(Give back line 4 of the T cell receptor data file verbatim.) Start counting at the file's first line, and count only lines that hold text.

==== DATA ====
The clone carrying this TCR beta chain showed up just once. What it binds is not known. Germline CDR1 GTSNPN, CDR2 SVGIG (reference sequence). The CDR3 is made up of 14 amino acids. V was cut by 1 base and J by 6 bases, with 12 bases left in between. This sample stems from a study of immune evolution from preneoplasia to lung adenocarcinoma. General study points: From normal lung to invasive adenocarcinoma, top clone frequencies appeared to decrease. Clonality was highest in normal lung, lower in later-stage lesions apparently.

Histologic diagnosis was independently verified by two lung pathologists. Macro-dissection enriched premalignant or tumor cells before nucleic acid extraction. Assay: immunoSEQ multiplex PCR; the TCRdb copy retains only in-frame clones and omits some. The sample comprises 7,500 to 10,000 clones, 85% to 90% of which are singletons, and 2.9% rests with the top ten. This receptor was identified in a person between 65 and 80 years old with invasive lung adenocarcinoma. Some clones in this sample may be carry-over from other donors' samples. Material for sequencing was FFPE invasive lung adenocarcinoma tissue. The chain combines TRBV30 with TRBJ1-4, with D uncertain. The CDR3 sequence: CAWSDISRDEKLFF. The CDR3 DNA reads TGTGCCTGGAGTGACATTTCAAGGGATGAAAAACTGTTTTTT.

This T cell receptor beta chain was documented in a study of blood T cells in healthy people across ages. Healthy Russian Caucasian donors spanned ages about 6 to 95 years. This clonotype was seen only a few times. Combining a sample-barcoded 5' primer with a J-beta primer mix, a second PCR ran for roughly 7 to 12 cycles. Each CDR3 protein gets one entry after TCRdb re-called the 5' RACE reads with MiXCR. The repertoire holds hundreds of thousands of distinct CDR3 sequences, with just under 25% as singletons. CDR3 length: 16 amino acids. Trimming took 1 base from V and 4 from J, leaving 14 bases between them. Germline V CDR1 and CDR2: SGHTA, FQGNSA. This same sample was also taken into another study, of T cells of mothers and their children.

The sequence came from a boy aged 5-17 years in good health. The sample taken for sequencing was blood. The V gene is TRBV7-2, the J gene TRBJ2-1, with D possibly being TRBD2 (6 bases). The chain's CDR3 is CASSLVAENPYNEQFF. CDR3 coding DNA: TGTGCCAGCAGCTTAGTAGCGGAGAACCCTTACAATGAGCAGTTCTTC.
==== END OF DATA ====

The sequence came from a boy aged 5-17 years in good health. The sample taken for sequencing was blood. The V gene is TRBV7-2, the J gene TRBJ2-1, with D possibly being TRBD2 (6 bases). The chain's CDR3 is CASSLVAENPYNEQFF. CDR3 coding DNA: TGTGCCAGCAGCTTAGTAGCGGAGAACCCTTACAATGAGCAGTTCTTC.